A new proposal for redrawing the city’s 11 supervisor districts splits the Tenderloin and SoMa apart, pushing the Tenderloin out of District 6 and into District 5, a move advocates say would fundamentally alter both areas’ economic and political characteristics.
“Folks who work in those neighborhoods really see them as connected,” said Raynell Cooper, a transportation planner for the San Francisco Municipal Transportation Agency and member of the nine-strong Redistricting Task Force. Cooper voted against the plan in a 5 to 4 split.
Cooper added that there was a “preponderance of input” during public meetings to keep them together: “I haven’t heard any arguments for specifically separating SoMa and the Tenderloin.”
Instead, he said, the split was largely a consequence of other changes in the northeast part of the city, with other priorities superseding the placement of the Tenderloin. But even those who voted in favor of the provisional map appeared aware of the implications.
“This is a tough choice. This is the fork in the road,” said Chasel Lee, an Elections Commission appointee like Cooper, before voting in favor of the move on Friday. While those who voted in favor reminded listeners that the maps were provisional, the task force’s 15 April deadline for a finalized plan is rapidly approaching, and the window for changes is shrinking.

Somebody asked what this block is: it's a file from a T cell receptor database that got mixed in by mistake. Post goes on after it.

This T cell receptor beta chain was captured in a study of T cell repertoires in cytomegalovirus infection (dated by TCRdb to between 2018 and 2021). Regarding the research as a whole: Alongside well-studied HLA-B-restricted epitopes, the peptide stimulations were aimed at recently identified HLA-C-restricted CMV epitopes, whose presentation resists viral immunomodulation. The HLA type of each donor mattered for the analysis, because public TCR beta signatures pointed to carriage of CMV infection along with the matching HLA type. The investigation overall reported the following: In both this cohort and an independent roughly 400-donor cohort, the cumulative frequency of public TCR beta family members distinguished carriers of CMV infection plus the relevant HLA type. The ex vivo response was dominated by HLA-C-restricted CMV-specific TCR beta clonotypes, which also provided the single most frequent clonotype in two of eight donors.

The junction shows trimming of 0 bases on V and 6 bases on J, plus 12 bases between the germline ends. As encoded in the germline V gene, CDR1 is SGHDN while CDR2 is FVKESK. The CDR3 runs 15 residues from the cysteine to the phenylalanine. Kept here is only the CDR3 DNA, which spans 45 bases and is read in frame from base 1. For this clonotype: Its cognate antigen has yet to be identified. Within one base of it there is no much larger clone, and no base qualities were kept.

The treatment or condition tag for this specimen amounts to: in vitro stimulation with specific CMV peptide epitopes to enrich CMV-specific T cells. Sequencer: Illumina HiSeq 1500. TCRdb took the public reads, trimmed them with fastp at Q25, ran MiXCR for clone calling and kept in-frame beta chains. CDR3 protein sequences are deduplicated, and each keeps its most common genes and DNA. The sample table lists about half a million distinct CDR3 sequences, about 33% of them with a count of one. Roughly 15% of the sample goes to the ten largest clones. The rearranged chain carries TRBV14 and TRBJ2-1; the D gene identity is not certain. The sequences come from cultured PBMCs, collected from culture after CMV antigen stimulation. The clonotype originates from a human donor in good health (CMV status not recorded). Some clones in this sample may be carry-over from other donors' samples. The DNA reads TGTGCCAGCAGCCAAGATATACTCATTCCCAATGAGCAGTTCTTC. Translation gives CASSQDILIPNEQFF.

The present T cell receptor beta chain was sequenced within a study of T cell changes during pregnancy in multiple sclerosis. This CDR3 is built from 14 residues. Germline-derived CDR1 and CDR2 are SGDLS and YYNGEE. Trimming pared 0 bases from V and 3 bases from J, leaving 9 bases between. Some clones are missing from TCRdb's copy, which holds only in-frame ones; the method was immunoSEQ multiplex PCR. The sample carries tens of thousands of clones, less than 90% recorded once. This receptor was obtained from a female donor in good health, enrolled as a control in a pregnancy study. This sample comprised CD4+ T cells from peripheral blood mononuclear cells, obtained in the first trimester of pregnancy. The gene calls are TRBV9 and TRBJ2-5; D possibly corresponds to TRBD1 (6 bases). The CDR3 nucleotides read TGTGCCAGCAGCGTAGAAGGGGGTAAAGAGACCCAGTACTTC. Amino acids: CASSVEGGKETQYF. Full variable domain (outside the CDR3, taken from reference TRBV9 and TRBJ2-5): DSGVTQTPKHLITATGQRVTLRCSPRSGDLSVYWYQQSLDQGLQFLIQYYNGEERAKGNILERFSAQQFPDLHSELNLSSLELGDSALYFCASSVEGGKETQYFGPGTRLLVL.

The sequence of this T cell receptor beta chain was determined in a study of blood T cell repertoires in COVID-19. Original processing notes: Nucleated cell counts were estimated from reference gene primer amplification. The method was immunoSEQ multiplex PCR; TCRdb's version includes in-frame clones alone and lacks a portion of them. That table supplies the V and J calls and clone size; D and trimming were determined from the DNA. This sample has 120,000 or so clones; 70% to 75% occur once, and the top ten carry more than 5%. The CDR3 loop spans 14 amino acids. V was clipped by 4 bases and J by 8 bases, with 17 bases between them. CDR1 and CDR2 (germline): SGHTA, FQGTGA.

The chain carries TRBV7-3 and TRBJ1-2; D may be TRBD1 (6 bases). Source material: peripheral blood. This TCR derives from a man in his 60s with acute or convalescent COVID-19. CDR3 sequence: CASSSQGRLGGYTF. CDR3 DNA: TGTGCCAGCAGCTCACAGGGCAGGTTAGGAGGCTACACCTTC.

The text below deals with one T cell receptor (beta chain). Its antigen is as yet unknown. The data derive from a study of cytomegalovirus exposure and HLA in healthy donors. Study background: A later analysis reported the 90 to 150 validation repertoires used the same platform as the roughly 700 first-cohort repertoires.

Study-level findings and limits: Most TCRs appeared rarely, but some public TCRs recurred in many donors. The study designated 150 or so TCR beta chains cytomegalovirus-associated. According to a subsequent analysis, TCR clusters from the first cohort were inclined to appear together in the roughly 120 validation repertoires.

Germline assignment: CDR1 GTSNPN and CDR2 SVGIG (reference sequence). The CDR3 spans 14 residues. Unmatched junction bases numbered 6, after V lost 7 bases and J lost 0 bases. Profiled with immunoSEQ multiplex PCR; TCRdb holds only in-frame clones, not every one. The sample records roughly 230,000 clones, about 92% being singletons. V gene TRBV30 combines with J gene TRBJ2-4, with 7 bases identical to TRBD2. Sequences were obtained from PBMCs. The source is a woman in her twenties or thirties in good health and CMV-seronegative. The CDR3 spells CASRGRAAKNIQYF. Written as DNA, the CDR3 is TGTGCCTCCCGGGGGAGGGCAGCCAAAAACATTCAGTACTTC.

Use the map below to explore the newly proposed boundaries, compare them to the current boundaries, and see how our districts’ economic characteristics and demographics may be about to change.
Proposed districts and household income
Data from the Redistricting Task Force and from the 2020 American Community Survey. Please note: The proposed boundaries are not fixed and will be updated in the coming weeks. You can access a full-screen version of the map here.
Proposed districts and racial demographics
Data from the Redistricting Task Force and from the 2020 American Community Survey. Please note: The proposed boundaries are not fixed and will be updated in the coming weeks. Racial populations include those who reported as multi-racial; white, Black, and Asian populations include only non-Hispanic. You can access a full-screen version of the map here.
This new map would see District 6 jettison the lower-income Tenderloin while expanding southward to incorporate Dogpatch. Dogpatch is one of the city’s wealthiest areas; its main census tract has a median household income of $218,000, according to the 2020 American Community Survey.
This would raise the median income, and perhaps alter concerns about development, in District 6. At the same time, District 5 would shrink considerably, absorbing the Tenderloin but losing tracts in Haight-Ashbury, Cole Valley and the Inner Sunset.
Members of the public voiced their concerns about the plan during the task force’s meetings on Friday and Saturday.
“When we were talking today about dividing the Tenderloin from Central SoMa, we were talking about splitting up the LGBTQ community that lives in the downtown central city neighborhood,” said Curtis Bradford, co-chair of the Tenderloin People’s Congress.
“Our communities are under attack,” said Curtis. He added that drawing an “imaginary line” down the middle of Market Street “seeks to diminish us, to divide us, and causes real harm.”